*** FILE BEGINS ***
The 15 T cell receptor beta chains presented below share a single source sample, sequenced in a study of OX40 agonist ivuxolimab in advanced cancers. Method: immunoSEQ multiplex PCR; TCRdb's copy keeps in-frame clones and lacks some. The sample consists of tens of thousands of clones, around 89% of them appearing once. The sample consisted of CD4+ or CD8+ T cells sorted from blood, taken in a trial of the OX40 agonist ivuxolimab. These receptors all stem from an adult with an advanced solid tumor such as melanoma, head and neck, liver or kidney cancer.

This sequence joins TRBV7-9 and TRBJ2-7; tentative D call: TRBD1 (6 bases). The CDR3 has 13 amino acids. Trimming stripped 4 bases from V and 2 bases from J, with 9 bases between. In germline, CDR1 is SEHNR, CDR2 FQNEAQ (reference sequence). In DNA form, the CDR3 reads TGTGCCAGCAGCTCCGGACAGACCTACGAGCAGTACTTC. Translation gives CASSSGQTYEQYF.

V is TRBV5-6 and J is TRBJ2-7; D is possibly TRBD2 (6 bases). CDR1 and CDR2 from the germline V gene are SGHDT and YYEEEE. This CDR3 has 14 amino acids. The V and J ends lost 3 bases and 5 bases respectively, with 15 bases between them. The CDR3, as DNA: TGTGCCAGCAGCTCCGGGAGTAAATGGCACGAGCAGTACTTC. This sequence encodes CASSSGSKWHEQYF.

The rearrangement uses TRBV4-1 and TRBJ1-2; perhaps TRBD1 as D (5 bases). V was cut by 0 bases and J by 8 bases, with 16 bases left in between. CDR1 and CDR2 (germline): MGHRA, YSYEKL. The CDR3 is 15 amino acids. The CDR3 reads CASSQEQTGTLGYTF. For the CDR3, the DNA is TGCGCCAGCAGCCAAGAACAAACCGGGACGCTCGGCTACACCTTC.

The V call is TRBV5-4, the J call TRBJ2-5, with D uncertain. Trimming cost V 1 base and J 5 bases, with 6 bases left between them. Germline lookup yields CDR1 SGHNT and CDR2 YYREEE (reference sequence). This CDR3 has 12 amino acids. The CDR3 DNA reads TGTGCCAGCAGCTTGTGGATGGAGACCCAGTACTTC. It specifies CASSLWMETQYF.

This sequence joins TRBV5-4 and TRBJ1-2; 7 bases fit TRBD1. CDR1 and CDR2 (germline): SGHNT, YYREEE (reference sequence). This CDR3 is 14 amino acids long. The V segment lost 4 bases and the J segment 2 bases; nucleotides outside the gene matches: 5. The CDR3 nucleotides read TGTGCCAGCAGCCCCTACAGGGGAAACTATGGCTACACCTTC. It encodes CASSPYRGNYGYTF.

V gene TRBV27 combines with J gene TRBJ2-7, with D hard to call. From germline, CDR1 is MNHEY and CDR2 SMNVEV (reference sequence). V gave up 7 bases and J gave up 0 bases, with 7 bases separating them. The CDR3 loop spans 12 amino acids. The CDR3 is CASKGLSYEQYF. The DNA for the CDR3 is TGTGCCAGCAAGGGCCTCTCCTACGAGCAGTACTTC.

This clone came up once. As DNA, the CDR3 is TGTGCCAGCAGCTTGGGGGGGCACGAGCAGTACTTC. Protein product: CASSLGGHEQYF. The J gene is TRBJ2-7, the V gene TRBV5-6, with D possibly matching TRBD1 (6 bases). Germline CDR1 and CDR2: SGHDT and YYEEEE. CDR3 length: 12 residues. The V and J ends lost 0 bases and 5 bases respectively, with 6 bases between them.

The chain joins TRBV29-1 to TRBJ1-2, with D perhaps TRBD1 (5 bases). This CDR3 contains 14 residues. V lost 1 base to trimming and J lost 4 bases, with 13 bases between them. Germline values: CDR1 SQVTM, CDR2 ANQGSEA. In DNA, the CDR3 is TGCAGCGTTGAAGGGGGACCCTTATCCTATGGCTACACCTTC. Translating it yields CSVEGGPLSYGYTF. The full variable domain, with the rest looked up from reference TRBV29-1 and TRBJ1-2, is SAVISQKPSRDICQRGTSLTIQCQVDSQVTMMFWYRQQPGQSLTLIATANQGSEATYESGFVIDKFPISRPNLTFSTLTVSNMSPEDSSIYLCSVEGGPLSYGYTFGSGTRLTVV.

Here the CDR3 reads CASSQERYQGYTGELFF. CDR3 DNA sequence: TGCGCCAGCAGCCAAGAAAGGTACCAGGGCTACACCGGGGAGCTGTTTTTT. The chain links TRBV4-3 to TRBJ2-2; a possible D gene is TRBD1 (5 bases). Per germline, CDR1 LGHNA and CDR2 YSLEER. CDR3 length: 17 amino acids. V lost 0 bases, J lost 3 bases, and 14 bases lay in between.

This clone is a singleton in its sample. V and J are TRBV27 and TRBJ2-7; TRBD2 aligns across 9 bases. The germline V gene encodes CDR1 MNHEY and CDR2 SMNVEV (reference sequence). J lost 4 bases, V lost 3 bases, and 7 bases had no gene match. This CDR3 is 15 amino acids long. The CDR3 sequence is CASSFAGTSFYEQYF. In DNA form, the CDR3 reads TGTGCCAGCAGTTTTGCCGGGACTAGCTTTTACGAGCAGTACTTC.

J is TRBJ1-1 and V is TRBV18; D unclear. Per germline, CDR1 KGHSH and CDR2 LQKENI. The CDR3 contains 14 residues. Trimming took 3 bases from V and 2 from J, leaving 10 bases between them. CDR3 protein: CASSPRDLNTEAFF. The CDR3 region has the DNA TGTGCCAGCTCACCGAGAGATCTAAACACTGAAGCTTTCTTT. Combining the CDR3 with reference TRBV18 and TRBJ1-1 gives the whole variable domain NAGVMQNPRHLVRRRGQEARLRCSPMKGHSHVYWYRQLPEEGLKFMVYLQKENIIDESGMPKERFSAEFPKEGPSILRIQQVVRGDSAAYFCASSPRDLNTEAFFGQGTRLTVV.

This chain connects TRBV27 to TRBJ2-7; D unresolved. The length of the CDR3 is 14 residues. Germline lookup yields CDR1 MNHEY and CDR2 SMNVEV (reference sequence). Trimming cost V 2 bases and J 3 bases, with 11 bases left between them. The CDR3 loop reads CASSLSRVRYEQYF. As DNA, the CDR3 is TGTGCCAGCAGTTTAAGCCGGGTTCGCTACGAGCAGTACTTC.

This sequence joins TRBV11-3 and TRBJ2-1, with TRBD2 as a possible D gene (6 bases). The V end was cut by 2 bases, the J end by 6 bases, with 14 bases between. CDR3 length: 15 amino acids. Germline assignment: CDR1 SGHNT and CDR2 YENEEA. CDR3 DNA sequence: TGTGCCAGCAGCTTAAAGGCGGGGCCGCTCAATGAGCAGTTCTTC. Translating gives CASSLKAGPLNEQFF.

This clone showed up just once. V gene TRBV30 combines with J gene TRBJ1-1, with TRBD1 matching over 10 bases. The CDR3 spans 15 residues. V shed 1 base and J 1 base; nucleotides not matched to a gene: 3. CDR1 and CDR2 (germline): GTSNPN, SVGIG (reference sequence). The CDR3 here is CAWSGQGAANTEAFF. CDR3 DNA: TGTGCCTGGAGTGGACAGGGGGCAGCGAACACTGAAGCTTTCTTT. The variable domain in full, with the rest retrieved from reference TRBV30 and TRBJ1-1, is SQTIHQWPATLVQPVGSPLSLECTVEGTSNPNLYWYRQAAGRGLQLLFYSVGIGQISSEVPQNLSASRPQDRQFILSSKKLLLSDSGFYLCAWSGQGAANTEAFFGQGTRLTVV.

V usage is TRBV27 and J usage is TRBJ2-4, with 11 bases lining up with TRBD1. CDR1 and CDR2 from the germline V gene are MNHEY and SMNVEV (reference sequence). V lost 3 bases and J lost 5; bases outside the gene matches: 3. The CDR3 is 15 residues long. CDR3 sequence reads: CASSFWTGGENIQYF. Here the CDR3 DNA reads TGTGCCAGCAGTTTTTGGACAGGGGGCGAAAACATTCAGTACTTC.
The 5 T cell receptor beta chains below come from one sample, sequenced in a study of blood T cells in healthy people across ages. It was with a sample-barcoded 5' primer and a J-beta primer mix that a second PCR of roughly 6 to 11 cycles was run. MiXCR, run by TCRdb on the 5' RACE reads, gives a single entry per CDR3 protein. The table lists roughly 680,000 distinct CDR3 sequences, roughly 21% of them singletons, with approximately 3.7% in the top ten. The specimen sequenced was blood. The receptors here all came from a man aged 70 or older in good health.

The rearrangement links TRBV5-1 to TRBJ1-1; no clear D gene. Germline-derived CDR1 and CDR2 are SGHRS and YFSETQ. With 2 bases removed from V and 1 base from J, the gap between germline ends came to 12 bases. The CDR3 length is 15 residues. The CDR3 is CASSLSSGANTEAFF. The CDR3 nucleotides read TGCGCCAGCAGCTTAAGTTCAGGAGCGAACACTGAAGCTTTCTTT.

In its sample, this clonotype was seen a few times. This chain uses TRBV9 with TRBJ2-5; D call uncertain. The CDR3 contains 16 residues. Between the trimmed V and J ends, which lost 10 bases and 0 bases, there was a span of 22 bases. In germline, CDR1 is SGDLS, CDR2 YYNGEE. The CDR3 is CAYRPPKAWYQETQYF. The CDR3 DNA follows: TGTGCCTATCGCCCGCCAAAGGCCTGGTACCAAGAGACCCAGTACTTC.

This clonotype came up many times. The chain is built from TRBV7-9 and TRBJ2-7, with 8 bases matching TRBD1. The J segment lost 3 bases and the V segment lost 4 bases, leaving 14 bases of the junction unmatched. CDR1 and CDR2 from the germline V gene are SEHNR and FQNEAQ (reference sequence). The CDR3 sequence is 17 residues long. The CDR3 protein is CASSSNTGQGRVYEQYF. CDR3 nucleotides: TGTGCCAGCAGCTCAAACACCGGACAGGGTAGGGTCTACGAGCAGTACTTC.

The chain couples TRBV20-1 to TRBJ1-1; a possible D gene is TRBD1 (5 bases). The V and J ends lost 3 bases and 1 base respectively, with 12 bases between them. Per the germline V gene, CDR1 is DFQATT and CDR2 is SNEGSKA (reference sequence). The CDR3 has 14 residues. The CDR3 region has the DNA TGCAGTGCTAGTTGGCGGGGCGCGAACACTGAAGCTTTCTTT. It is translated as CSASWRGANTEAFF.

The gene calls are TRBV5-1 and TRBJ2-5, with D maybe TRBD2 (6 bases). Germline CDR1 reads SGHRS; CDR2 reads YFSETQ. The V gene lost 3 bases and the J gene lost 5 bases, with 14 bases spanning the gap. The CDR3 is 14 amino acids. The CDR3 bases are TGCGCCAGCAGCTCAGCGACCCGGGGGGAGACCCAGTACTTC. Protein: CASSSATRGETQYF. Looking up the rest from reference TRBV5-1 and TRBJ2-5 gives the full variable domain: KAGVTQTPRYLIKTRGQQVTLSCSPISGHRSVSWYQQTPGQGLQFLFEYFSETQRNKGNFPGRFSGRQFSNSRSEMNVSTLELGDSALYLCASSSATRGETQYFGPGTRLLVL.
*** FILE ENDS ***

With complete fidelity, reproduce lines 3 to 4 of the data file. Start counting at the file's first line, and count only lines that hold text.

V is TRBV5-6 and J is TRBJ2-7; D is possibly TRBD2 (6 bases). CDR1 and CDR2 from the germline V gene are SGHDT and YYEEEE. This CDR3 has 14 amino acids. The V and J ends lost 3 bases and 5 bases respectively, with 15 bases between them. The CDR3, as DNA: TGTGCCAGCAGCTCCGGGAGTAAATGGCACGAGCAGTACTTC. This sequence encodes CASSSGSKWHEQYF.

The rearrangement uses TRBV4-1 and TRBJ1-2; perhaps TRBD1 as D (5 bases). V was cut by 0 bases and J by 8 bases, with 16 bases left in between. CDR1 and CDR2 (germline): MGHRA, YSYEKL. The CDR3 is 15 amino acids. The CDR3 reads CASSQEQTGTLGYTF. For the CDR3, the DNA is TGCGCCAGCAGCCAAGAACAAACCGGGACGCTCGGCTACACCTTC.